Degradation induced lattice anchoring self-passivation in CsPbI3−xBrx†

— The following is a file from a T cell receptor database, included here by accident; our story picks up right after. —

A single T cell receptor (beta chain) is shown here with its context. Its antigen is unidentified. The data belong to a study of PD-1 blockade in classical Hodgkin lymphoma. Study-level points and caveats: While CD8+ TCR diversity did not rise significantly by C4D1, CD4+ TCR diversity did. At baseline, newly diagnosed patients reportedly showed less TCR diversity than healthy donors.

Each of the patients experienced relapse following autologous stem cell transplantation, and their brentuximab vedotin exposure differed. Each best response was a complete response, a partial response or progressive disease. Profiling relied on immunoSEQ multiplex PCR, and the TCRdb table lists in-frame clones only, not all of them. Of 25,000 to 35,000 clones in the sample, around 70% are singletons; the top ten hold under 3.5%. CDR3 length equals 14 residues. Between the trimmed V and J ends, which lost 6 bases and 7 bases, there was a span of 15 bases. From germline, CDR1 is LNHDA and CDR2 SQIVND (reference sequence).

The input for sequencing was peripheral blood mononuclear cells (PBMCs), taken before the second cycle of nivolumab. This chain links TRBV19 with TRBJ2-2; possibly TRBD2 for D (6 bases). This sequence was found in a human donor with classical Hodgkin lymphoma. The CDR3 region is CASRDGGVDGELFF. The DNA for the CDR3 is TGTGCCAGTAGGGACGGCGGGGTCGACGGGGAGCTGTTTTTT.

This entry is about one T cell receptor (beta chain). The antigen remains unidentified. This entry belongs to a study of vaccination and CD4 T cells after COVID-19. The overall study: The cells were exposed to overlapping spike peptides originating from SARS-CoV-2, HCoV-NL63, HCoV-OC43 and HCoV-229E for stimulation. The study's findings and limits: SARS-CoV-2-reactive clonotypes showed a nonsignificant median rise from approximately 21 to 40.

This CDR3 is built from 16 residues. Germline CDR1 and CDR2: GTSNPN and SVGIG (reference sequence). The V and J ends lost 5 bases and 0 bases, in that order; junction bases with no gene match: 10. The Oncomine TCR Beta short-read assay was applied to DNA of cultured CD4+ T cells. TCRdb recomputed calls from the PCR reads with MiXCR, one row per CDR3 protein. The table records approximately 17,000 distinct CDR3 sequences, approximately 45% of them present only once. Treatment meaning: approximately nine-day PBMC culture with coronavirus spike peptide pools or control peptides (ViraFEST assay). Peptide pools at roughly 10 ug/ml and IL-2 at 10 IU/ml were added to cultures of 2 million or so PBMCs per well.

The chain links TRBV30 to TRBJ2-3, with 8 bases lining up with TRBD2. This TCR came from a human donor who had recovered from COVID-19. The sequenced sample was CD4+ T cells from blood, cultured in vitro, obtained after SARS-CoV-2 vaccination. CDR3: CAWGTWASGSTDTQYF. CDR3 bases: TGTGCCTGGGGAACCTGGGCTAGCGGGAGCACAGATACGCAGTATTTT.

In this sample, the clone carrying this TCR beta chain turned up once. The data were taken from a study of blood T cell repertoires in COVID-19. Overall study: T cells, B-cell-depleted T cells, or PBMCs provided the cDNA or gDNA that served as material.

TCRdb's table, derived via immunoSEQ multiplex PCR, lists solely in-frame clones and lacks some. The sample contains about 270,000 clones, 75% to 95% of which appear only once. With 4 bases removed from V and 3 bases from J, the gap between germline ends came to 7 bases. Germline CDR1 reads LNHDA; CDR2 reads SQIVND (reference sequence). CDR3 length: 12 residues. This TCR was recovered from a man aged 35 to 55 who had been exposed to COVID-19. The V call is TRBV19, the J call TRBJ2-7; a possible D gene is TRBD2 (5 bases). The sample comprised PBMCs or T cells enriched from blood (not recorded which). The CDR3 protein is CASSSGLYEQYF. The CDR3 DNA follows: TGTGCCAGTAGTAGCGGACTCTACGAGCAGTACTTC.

The all-inorganic halide perovskite (CsPbI3) holds promise for photovoltaic applications but suffers from a detrimental phase transformation to a non-perovskite phase δ-CsPbI3 at low-temperature. Of the different perovskite polymorphs, there has been a wide range of studies on γ-CsPbI3 due to its kinetic stability at near room-temperature. However, synthesis routes to this and other all-inorganic halide perovskites are still not ideal, requiring uneconomical elimination of humidity as well as quenching from elevated temperature. Water/moisture is commonly meticulously avoided due the fact that it can accelerate the detrimental degradation of the perovskite. In our synthesis, we used an alternative approach of engineering an in situ degradation process to form a dual-functional PbI(OH) protective covering and succeeded in performing the first room-temperature synthesis of γ-CsPbI3 under ambient humidity. The vastly improved stability benefits from both lattice anchoring and physical coverage of γ-CsPbI3 by an ultra-thin PbI(OH) layer. The resultant γ-CsPbI3 is stable for more than 2 months under ambient conditions (25 °C, RH = 30–60%) and more than 12 hours at 175 °C in air without any degradation. Furthermore, we show that this novel facile method can be successfully applied to mixed halide perovskites such as CsPbI2Br, and this has allowed the first experimental synthesis of the γ-polymorph of CsPbI2Br. Thus, our work provides an efficient degradation-induced lattice-anchoring self-stabilization strategy and a new avenue to the economical synthesis of all-inorganic perovskite materials at room-temperature under ambient conditions.